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RED, BLACK & GREEN: A BLUES Comes to REDCAT, 1/31-2/4

Related: red, REDCAT, CalArts

RED-BLACK-GREEN-A-BLUES-Comes-to-REDCAT-130-24-20010101

REDCAT, CalArts' downtown center for contemporary arts, presents the Los Angeles premiere of Alpert Award-winning hip-hop theater artist Marc Bamuthi Joseph and visual artist Theaster Gates' acclaimed collaboration red, black & GREEN: a blues (rbGb), a visceral and moving hybrid performance that merges incisive writing and urgent choreography to confront issues of race, class, culture and the environment. The four-performance run of rbGb will be presented at the Roy and Edna Disney/ CalArts Theater, Thursday, January 31 through Sunday, February 3, 2013.

Directed by LA-based theater artist Michael John Garcés, the work draws upon hip-hop's interdisciplinary foundations, with Marc Bamuthi Joseph and a magnetic and a multitalented cast of performers delivering powerful verse and impassioned songs to examine notions of "living green," and what that might mean to communities under social and economic duress. Within an evolving modular stage that doubles as an art installation-an interactive shotgun cabin constructed from reclaimed materials by celebrated visual artist Theaster Gates-a combination of dance, poetry, music, and visual art blend seamlessly to create a soul-stirring performance and a kaleidoscopic investigation of collective responsibility in an era of climate change.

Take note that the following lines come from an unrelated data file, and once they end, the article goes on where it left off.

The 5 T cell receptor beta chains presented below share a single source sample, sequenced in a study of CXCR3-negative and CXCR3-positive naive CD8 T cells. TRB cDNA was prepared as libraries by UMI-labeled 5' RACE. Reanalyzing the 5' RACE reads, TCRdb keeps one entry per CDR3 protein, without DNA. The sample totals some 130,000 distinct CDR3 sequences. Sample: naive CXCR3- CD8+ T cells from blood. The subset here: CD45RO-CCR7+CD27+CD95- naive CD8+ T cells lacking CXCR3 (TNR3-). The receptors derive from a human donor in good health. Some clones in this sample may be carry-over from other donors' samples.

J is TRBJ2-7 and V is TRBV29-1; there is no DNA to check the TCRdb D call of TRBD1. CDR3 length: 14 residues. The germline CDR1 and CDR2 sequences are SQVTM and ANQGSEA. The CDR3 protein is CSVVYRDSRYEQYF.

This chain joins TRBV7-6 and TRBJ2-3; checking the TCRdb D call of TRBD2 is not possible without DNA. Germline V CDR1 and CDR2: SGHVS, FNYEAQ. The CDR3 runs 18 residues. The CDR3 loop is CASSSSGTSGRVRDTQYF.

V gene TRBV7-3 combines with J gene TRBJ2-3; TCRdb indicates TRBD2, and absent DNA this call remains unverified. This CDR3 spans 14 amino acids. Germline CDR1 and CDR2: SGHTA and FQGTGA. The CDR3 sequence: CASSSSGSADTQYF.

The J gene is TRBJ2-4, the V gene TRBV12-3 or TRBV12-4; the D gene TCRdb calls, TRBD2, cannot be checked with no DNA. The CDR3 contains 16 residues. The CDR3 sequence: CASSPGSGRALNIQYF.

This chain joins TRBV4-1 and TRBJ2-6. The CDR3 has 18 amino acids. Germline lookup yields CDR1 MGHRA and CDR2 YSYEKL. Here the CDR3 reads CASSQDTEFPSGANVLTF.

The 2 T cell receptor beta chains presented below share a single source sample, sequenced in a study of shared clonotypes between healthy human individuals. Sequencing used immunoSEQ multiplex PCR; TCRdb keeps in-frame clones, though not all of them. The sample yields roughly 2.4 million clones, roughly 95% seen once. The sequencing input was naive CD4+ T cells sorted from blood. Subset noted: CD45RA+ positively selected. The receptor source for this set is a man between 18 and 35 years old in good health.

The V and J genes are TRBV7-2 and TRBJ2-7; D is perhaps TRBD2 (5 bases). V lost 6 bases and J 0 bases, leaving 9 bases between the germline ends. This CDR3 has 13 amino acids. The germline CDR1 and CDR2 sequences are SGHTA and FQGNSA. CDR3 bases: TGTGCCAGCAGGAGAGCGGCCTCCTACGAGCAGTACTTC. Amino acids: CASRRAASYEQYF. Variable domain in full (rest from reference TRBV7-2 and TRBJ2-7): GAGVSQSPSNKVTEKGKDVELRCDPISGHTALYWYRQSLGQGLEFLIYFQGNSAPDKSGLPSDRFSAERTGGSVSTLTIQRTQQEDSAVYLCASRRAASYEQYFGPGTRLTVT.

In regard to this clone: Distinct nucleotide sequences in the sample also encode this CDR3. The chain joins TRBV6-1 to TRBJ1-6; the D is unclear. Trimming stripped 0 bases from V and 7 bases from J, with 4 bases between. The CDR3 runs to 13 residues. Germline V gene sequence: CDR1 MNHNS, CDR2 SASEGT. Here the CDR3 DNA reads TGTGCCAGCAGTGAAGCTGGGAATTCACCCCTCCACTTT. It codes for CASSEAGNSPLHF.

This deeply collaborative creation was shaped by stories gathered during urban eco-festivals organized by Marc Bamuthi Joseph in cities across the U.S. The interactive stage set/installation designed by Theaster Gates is a full character in the piece, with vivid films by Eli Jacobs Fantauzzi bringing the outside world into the theater. Additional collaborators include choreographer Stacey Printz, musician and composer Tommy Shepherd, lighting designer James Clotfelter, media designer David Szlasa, and costume designer Mai-Lei Pecorari. Joseph is joined onstage in the performance by Shepherd, dancer/actor Traci Tolmaire, and vocalist Yaw.

"It is a hard and obvious truth that people of color are under-represented in the environmental movement," remarks Joseph when discussing the original inspiration for the piece. "It is also a hard and obvious truth that violent crime and poor education pose more of an imminent danger to most poor neighborhoods than environmental crisis. I personally am of the belief that the movement for social change and environmental accountability are one and the same, that focusing on steps to sustain the planet ultimately forces us to envision a pathway to sustaining humanity."

With passion and energy, intelligence and sweat Marc Bamuthi Joseph and his fellow cast members lead the audience through four seasons in four cities -- summer in Chicago, fall in Houston, winter in Harlem, and spring in Oakland. The narrative exists in a poetic and ephemeral space, toggling between the realities of shotgun houses, subway cars, park benches, and father-son conversations, to more figurative spaces of collective memory, hallucination, dream and lament.


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